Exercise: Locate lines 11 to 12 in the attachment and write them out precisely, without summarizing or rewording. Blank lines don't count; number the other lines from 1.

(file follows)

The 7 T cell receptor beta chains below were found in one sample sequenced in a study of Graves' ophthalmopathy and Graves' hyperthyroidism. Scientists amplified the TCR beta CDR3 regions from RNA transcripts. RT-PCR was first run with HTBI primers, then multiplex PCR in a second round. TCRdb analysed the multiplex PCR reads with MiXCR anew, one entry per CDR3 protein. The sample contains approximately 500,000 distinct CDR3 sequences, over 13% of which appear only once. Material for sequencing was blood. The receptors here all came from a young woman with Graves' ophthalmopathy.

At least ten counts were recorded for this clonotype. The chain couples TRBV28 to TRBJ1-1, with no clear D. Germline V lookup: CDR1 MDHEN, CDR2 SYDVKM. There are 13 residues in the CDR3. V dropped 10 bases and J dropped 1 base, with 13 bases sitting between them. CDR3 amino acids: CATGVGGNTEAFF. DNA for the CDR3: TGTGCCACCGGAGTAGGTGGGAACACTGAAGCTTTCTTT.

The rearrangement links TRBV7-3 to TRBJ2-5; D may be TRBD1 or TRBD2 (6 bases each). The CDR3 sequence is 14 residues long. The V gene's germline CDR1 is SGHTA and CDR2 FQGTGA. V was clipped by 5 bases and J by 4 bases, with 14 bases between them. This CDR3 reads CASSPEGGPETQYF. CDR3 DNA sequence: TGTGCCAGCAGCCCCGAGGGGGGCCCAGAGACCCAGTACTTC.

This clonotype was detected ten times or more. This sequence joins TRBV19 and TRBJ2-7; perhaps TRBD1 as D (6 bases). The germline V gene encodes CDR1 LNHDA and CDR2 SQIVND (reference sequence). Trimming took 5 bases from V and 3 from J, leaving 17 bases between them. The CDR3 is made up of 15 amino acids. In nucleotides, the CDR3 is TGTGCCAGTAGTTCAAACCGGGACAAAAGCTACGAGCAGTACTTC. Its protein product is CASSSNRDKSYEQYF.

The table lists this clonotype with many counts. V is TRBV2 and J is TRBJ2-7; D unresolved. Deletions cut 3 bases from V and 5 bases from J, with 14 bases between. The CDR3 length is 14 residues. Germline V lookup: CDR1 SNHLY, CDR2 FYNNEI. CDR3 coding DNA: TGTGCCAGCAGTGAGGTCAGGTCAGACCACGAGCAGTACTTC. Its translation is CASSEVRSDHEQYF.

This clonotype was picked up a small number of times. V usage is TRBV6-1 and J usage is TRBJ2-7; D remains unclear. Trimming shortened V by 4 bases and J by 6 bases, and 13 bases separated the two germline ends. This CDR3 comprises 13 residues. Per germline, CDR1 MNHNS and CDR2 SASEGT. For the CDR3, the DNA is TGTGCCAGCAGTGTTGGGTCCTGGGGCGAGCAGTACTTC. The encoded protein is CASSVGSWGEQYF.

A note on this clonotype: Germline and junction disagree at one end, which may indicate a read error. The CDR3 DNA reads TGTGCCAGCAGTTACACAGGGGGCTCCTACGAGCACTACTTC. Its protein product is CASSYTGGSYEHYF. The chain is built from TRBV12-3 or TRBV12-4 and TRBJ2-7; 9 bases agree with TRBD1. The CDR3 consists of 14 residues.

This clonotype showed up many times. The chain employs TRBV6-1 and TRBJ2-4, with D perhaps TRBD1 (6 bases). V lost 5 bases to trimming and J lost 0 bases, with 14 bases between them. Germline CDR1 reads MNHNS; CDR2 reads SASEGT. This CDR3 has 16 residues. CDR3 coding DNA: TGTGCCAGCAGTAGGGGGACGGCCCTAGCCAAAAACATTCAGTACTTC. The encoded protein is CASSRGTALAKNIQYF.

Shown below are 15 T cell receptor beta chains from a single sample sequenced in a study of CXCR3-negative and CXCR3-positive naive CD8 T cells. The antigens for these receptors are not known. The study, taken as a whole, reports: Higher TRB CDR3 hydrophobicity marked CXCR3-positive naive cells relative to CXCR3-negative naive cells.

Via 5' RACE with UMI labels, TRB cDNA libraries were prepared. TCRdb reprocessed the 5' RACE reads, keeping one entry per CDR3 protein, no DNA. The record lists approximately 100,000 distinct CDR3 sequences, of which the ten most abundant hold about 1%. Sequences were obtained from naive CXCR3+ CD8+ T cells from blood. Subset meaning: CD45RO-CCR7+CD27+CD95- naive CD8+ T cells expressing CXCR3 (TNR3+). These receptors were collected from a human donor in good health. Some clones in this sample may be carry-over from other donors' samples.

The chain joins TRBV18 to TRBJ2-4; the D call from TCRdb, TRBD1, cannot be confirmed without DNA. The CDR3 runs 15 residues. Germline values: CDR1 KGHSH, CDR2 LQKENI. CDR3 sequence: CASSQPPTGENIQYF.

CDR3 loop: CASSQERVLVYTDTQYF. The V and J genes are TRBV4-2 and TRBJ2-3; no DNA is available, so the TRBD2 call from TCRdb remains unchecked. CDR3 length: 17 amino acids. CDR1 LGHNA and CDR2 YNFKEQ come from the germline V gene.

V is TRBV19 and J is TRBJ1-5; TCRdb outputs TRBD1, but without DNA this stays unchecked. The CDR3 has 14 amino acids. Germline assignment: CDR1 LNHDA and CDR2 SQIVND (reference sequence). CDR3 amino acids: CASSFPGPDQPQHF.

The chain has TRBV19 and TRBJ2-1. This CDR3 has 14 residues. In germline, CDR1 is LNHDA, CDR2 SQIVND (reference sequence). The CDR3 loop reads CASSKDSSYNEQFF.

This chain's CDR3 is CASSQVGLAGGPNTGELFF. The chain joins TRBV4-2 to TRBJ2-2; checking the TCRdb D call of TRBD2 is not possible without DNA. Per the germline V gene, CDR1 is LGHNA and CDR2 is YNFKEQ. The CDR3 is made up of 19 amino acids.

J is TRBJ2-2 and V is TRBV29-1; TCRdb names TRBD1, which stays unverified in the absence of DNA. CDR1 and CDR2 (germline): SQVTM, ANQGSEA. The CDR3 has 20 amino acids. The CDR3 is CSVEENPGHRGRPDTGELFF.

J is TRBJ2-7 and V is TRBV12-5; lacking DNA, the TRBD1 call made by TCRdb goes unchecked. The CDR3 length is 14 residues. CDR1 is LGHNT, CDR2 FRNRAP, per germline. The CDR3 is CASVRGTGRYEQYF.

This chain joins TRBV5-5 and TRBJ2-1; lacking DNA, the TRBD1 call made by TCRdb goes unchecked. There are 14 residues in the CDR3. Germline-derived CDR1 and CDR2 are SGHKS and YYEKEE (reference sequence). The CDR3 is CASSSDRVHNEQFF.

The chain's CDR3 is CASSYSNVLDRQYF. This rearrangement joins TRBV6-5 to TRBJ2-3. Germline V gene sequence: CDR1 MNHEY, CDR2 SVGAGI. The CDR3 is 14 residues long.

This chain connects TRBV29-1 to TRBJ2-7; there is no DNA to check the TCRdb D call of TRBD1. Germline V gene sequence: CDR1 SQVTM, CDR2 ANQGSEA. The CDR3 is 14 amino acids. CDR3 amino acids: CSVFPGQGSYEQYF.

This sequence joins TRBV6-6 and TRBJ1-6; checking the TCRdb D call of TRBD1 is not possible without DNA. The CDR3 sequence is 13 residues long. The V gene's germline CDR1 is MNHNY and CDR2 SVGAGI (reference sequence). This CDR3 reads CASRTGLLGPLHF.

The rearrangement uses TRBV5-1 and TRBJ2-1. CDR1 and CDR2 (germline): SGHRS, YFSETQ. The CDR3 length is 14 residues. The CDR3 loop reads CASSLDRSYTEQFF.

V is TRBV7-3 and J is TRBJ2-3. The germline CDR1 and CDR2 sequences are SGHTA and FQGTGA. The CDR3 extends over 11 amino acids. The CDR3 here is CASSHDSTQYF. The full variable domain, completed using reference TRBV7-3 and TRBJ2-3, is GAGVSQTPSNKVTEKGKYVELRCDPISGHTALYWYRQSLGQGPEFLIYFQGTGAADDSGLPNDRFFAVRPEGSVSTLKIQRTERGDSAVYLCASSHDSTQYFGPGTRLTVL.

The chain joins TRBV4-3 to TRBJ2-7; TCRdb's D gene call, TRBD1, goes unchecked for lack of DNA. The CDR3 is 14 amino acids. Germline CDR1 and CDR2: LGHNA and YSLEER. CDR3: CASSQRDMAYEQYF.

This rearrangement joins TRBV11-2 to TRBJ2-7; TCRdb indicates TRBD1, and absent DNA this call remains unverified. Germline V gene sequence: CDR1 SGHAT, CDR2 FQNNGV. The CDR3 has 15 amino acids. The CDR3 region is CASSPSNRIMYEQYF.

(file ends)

The chain joins TRBV18 to TRBJ2-4; the D call from TCRdb, TRBD1, cannot be confirmed without DNA. The CDR3 runs 15 residues. Germline values: CDR1 KGHSH, CDR2 LQKENI. CDR3 sequence: CASSQPPTGENIQYF.

CDR3 loop: CASSQERVLVYTDTQYF. The V and J genes are TRBV4-2 and TRBJ2-3; no DNA is available, so the TRBD2 call from TCRdb remains unchecked. CDR3 length: 17 amino acids. CDR1 LGHNA and CDR2 YNFKEQ come from the germline V gene.